Multiparametric high-resolution imaging of native proteins by force-distance curve–based AFM

Journal name:
Nature Protocols
Year published:
Published online


A current challenge in the life sciences is to understand how the properties of individual molecular machines adjust in order to meet the functional requirements of the cell. Recent developments in force-distance (FD) curve–based atomic force microscopy (FD-based AFM) enable researchers to combine sub-nanometer imaging with quantitative mapping of physical, chemical and biological properties. Here we present a protocol to apply FD-based AFM to the multiparametric imaging of native proteins under physiological conditions. We describe procedures for experimental FD-based AFM setup, high-resolution imaging of proteins in the native unperturbed state with simultaneous quantitative mapping of multiple parameters, and data interpretation and analysis. The protocol, which can be completed in 1–3 d, enables researchers to image proteins and protein complexes in the native unperturbed state and to simultaneously map their biophysical and biochemical properties at sub-nanometer resolution.

At a glance


  1. Principles of FD curve–based AFM for imaging and mapping multiple properties of biological samples.
    Figure 1: Principles of FD curve–based AFM for imaging and mapping multiple properties of biological samples.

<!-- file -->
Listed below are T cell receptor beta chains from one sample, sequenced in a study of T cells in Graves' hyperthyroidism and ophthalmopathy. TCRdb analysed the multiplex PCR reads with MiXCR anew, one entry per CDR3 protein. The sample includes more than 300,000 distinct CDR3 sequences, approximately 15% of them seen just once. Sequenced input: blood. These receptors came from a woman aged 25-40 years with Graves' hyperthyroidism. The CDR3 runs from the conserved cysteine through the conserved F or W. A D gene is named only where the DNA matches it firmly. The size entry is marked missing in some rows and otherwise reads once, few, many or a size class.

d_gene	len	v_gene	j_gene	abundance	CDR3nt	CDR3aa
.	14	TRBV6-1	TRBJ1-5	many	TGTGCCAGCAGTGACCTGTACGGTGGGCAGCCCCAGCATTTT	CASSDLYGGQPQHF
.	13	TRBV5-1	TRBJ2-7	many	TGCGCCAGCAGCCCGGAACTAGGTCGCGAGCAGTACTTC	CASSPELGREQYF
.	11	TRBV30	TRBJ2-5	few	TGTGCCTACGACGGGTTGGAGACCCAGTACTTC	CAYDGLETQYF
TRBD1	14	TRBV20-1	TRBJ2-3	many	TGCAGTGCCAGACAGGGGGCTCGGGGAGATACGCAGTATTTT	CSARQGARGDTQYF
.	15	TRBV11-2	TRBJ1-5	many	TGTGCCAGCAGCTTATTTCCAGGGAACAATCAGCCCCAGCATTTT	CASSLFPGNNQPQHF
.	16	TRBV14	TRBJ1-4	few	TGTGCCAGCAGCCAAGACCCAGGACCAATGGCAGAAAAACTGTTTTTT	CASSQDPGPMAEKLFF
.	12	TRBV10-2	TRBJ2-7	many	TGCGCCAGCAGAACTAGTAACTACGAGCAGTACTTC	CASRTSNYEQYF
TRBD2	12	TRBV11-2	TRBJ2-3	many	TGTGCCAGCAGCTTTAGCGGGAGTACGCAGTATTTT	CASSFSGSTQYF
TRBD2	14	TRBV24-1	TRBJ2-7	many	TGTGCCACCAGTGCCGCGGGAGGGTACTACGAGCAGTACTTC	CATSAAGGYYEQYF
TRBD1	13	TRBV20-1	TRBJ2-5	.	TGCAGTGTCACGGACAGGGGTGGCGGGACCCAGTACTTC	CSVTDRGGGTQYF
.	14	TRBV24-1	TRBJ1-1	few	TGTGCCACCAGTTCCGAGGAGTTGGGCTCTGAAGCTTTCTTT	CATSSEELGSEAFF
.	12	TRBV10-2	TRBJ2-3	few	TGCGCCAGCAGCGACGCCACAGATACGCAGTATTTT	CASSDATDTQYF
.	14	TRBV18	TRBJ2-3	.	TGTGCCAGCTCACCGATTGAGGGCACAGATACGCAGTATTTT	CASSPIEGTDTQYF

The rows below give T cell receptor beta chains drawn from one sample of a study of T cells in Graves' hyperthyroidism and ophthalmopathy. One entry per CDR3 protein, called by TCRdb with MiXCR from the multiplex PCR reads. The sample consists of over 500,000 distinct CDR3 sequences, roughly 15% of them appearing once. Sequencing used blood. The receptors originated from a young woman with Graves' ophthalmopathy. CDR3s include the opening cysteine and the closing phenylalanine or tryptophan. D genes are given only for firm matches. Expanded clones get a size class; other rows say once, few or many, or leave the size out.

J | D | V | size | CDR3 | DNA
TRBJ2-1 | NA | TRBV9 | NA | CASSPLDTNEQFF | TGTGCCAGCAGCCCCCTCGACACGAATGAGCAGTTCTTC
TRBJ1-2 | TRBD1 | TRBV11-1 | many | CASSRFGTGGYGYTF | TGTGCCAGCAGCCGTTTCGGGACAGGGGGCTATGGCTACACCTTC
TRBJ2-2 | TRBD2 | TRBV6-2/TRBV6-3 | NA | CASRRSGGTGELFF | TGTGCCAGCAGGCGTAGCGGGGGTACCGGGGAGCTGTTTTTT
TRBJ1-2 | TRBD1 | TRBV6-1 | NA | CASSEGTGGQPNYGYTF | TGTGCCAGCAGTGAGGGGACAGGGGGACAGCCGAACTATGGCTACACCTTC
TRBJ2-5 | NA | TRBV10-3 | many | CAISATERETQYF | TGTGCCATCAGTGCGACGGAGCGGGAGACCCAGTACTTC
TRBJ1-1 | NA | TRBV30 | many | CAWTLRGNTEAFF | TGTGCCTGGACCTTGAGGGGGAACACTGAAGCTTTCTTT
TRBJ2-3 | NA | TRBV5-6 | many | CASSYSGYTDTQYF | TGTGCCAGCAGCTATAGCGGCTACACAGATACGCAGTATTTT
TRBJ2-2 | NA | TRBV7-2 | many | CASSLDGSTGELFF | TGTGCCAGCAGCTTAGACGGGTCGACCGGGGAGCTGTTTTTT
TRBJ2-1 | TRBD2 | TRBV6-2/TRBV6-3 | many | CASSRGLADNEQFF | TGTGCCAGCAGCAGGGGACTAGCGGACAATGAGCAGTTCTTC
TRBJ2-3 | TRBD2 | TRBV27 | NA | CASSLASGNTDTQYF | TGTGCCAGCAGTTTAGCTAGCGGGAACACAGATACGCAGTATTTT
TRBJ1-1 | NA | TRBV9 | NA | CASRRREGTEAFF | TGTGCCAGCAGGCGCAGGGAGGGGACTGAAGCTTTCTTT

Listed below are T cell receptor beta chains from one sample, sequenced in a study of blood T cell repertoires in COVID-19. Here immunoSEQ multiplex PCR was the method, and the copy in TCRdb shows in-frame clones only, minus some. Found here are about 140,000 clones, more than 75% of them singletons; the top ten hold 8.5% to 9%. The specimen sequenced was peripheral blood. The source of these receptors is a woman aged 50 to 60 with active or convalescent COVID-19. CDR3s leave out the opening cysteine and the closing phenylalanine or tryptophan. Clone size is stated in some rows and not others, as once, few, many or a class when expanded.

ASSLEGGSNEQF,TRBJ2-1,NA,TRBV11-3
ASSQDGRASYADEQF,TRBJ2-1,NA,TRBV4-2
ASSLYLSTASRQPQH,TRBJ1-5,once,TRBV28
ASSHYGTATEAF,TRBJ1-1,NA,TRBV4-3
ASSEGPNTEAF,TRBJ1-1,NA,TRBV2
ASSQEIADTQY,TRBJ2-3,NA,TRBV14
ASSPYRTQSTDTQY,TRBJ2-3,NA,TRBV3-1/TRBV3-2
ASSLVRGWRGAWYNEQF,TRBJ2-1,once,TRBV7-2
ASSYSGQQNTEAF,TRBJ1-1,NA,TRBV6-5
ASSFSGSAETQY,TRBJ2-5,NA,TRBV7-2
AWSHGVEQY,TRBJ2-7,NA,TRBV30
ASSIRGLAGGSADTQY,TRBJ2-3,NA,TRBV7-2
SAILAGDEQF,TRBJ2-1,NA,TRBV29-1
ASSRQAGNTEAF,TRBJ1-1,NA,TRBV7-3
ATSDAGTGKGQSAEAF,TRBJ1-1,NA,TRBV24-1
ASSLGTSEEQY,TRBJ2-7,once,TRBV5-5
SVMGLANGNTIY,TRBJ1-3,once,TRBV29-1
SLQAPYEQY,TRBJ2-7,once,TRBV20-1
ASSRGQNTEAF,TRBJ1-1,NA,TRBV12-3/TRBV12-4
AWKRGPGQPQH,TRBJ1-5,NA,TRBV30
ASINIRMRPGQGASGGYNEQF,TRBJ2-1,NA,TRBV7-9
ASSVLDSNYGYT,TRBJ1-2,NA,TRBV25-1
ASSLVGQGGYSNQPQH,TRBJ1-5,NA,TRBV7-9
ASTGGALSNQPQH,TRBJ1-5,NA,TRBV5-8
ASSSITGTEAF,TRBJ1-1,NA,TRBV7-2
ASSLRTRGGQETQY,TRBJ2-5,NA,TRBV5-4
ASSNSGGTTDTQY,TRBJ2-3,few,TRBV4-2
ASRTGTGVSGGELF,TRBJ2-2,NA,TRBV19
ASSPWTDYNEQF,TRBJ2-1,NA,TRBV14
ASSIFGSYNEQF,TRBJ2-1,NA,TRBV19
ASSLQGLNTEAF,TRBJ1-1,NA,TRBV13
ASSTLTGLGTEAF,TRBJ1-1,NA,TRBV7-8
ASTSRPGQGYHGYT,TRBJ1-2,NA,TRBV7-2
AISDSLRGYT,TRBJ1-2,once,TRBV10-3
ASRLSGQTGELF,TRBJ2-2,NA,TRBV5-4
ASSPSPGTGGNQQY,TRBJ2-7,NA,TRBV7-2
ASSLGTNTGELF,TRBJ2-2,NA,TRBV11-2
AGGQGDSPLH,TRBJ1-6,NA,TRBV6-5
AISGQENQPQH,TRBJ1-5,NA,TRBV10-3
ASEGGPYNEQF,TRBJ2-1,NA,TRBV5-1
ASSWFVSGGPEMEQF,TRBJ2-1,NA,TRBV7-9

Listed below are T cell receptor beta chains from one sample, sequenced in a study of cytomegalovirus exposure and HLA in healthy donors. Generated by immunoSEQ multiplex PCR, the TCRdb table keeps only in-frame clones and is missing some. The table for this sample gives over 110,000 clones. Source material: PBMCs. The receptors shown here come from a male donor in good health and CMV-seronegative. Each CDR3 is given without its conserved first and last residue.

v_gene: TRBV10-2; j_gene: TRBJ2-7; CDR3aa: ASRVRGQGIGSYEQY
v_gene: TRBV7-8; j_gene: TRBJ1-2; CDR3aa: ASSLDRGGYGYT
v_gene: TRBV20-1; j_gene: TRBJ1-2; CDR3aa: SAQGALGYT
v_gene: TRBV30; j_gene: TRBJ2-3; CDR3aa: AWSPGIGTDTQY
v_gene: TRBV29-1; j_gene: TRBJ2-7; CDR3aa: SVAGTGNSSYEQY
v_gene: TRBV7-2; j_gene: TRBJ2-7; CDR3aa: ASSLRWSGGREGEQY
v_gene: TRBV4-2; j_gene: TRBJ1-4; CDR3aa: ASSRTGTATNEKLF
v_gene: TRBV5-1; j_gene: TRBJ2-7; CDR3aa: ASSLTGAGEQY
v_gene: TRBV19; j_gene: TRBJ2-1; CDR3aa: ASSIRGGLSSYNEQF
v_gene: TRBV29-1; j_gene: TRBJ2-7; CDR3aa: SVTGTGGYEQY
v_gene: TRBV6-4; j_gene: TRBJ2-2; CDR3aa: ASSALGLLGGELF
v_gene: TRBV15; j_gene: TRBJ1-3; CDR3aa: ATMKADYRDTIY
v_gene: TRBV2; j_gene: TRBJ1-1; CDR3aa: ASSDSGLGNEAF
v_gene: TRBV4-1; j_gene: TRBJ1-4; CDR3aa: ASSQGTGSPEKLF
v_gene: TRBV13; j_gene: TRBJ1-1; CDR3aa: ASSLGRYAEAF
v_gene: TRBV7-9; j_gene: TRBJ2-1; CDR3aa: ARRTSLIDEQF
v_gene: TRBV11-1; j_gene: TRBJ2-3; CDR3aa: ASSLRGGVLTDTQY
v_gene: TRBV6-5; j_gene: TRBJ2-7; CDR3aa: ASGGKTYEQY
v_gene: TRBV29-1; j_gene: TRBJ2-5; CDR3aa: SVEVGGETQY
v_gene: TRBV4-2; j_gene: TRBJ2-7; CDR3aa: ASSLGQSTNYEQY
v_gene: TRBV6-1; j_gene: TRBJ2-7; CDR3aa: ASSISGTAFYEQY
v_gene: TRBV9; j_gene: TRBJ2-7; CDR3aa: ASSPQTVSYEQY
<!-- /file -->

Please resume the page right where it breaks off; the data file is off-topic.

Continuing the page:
(a) In FD-based AFM, an AFM stylus is made to approach to and retract from a biological sample in a pixel-by-pixel manner to record FD curves. The high precision of the AFM enables the user to detect pixel sizes <1 nm2, with a positional accuracy of ∼0.2 nm and forces at piconewton (10−12 N) sensitivity. The height of every pixel of the final sample topography is determined by the stylus-sample distance, measured at a preset imaging force Fi. (b) Approach (red) and retraction (black) FD curves. Zero distance indicates the contact point of the tip and the sample. Analyzing the FD curves provides information such as the sample height, deformation, elasticity (Young's or DMT modulus), energy dissipation and adhesion. Cartoons depict the cantilever approaching to and retracting from the sample as follows: (1) noncontact, (2) initial contact and (3) repulsive contact regimes of cantilever stylus and sample detected in the approach FD curve. (4) Adhesion and (5) noncontact regimes recorded upon retracting the stylus and sample. (c) Information on the height and deformation of the biological sample can be extracted from the approach FD curve. The sample deformation DDef is determined in this example as the stylus-sample distance DFi reached at the imaging force Fi (here 150 pN) minus the distance DFLow reached at a much lower force FLow (here 45 pN). (d) Elastic modulus, adhesion force and energy dissipation can be extracted from the retraction FD curve. The adhesion force FAdh is the minimum of the retraction FD curve. Energy dissipation W represents the blue shaded area between the approach and retraction FD curve. Stiffness k of the sample can be determined by the pink-colored slope (F = Fi − FMod)/DModulus. (e) Formulas suitable for extracting parameters described in c and d from FD curves. The sample elasticity E* is estimated by using the DMT model143, 144, 145, with the imaging force Fi, the adhesion force FAdh, the stylus-sample contact area R and the stiffness k = (F = FiFMod)/DModulus of the biological sample.